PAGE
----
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My favorite early education resources and exploring homeschooling

  • August 17, 2016
  • By Donielle
My favorite early education resources and exploring homeschooling

I had a blast speaking to the parents at the Mommy and Me Babycakes meeting.

Joe DiMaggio Children's Hospital

Joe DiMaggio Children’s Hospital

I promised to share some of my favorite resources for parents of young children.  In the early stages it is all about emotional bonding – giving children a safe, loving place to learn and people to learn from – and brain development – making the most out of the stages of learning.  The brain is growing fast and the more we can get the hemispheres of the brain talking to each other, the easier learning will be for the child later on.

Early resources

These two great resources were not around when my children were small, but Start Smart!: Building Brain Power in the Early Years is a wonderful resource that gives an explanation of the brain benefits of the games and fun activities it recommends.

The second fun resource Play & Learn Bundle: Over 300 Games and Learning Activities for Babies and Preschoolers – eBook, is chock full of activities that enhance baby’s brain development!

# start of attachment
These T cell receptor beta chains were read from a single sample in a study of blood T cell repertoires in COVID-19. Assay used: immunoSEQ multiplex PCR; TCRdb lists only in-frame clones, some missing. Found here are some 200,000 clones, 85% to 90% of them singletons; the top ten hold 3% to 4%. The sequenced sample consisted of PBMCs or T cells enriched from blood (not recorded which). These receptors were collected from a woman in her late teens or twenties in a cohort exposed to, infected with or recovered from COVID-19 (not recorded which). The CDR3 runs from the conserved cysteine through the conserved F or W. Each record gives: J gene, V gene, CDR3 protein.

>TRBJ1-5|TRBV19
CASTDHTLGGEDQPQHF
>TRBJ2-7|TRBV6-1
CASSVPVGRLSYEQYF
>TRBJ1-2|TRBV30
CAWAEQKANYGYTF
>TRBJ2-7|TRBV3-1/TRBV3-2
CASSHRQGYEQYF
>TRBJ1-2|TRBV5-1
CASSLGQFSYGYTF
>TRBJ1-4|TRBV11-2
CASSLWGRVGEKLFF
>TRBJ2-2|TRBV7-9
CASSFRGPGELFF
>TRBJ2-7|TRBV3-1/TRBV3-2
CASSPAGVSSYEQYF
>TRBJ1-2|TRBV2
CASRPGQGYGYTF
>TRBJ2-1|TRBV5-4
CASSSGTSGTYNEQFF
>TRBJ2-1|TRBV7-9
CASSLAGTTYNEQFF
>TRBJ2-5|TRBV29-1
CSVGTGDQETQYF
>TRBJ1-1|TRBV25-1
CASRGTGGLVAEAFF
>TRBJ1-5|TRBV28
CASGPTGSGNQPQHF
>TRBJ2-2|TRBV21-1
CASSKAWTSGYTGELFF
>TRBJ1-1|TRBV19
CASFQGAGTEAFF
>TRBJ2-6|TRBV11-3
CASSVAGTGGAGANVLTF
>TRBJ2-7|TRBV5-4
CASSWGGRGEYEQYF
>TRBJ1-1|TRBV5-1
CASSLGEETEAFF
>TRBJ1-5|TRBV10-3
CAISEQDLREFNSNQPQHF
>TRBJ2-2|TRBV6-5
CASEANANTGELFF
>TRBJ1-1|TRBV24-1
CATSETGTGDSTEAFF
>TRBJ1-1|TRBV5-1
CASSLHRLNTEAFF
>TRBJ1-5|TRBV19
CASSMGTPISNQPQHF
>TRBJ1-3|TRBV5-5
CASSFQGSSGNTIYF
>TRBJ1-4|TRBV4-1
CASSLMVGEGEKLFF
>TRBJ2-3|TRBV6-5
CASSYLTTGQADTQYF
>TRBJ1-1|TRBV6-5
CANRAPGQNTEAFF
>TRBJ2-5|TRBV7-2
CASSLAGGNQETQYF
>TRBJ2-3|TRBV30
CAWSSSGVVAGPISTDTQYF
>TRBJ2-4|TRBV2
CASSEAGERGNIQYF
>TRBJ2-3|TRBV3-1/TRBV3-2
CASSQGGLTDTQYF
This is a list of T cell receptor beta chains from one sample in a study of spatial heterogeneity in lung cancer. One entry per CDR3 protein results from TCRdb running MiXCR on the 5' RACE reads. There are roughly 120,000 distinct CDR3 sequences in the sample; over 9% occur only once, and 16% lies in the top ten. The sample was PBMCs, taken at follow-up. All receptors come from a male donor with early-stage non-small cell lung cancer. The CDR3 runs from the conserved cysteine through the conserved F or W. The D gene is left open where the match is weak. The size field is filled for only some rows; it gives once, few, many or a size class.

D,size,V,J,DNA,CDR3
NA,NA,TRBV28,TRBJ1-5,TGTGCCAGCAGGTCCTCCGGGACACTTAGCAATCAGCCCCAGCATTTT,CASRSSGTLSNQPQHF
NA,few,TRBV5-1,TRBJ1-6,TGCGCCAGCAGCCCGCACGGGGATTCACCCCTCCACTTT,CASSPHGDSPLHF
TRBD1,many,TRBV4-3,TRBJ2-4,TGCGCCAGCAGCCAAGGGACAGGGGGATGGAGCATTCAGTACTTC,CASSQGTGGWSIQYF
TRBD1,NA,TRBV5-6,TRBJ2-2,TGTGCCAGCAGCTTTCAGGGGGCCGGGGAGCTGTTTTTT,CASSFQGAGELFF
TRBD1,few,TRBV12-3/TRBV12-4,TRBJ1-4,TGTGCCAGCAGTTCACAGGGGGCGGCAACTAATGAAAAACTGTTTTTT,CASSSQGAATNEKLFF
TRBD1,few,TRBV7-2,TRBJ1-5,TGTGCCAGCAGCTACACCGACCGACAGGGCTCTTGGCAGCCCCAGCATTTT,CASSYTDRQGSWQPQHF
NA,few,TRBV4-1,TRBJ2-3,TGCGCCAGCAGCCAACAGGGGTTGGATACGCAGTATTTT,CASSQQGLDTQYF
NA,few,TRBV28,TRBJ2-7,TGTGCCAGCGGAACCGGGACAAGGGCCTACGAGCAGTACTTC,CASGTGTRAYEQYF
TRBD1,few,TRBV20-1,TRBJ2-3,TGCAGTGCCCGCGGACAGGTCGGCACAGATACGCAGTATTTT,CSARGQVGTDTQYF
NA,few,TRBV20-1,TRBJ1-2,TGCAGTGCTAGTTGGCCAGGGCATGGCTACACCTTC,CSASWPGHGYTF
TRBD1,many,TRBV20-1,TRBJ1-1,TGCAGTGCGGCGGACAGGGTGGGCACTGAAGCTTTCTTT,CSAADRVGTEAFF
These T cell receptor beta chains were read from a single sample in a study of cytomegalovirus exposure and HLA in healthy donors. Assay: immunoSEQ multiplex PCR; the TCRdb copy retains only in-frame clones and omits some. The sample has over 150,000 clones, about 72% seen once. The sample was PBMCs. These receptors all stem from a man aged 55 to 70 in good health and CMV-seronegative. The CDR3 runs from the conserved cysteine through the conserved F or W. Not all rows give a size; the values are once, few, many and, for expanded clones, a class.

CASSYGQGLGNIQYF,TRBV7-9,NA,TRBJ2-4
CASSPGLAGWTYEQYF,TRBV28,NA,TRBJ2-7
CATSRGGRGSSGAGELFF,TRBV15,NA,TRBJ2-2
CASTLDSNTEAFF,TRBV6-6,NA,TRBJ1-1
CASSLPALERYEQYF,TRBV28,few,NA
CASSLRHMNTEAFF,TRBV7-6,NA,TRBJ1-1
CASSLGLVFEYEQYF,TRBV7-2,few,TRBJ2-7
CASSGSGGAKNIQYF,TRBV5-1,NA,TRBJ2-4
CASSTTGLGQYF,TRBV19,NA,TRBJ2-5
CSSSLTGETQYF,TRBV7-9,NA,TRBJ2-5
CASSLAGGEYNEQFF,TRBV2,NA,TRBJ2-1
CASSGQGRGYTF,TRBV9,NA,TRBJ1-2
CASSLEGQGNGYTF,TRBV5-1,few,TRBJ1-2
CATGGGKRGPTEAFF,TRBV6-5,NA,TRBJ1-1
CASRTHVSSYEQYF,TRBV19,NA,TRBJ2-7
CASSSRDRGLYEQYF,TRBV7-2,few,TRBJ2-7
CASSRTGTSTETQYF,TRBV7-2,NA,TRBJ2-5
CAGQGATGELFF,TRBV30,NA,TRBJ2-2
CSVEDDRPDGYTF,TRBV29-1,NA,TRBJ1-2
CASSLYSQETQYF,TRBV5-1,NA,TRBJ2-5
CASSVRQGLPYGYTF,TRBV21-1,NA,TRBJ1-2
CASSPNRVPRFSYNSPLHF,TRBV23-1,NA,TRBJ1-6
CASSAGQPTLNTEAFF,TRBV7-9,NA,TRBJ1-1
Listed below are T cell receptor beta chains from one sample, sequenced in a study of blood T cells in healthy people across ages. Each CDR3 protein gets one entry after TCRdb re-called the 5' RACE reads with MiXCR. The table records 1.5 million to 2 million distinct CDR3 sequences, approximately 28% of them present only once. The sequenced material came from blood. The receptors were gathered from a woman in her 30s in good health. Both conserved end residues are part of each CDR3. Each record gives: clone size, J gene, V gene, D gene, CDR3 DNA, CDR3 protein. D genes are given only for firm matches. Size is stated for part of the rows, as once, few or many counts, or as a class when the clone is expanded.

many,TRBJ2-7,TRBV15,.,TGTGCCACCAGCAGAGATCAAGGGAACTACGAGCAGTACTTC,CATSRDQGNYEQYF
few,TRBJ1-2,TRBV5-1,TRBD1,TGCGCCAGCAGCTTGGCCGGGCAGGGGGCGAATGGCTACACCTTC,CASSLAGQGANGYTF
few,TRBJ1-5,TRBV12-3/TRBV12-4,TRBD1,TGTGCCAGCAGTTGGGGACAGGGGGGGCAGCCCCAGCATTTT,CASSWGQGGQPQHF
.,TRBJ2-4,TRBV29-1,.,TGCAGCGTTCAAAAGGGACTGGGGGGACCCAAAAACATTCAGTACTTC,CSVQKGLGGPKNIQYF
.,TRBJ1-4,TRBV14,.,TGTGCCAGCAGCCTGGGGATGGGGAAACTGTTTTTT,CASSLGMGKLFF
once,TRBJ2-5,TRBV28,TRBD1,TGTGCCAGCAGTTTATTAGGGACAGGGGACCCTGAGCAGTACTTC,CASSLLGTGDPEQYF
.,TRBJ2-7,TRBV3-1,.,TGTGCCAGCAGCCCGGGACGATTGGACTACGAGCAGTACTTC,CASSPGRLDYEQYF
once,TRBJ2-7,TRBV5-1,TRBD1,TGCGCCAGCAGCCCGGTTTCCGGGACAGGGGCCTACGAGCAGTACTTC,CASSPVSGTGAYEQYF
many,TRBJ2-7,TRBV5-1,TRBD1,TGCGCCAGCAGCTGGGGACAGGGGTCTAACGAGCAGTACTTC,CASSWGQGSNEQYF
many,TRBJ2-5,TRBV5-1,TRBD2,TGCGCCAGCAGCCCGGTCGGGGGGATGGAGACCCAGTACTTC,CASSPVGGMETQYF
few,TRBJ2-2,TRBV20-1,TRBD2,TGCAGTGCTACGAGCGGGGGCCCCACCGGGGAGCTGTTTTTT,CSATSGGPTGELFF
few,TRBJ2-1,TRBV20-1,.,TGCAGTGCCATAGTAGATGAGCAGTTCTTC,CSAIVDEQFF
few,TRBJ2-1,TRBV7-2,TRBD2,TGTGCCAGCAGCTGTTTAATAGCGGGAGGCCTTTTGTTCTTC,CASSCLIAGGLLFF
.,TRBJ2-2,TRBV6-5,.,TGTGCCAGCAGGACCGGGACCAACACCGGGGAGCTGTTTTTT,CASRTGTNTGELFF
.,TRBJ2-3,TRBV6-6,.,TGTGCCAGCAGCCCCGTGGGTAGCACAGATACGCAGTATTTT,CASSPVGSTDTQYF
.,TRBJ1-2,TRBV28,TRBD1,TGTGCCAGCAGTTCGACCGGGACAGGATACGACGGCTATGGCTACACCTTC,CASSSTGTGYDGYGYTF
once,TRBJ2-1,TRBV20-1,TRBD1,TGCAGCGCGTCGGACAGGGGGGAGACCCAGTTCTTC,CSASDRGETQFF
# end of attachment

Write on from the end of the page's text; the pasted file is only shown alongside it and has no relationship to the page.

Reading for parents

I recommend that parents examining their educational options and considering homeschooling start by formulating their educational philosophy.  I would start by reading The Well-Trained Mind: A Guide to Classical Education at Home (can be purchased here):

306708: The Well-Trained Mind: A Guide to Classical Education at Home, Revised and Updated Third EditionThe Well-Trained Mind: A Guide to Classical Education at Home, Revised and Updated Third Edition
By Susan Wise Bauer & Jessie Wise / WW Norton
.  You do not need to read this book cover to cover.  It gives an excellent synopsis of the revival of classical education and how to implement it in a practical way.

If you like the idea of classical education, continue your research by reading the faith-based book Teaching the Trivium: Christian Homeschooling in a  Classical Style.  It is rich in detail and shares tips and insight from the Bluedorn’s extensive homeschool experience.

Next I highly recommend taking a look at the Charlotte Mason method of education.  Karen Andreola has put together many of Charlotte Mason’s ideas into a handy read, A Charlotte Mason Companion: Personal Reflections on The Gentle Art of Learning.  There are some other good reads about Charlotte Mason, like A Charlotte Mason Education: A Home Schooling How-To Manual New Edition.  

You may even want to check out some books on other methods:Teaching Montessori In the Home – eBookThe Unschooling Handbook: How to Use the Whole World As Your Child’s Classroom or The Waldorf Homeschool Handbook.  I would caution parents away from embracing any one method completely, unless it seems well-balanced, but truth and helpful tips can be gained from almost any educational method.  Once you have some idea of how you are going to teach, tune in to this post for what to teach!

Affiliate links for your convenience.

By Donielle, August 17, 2016
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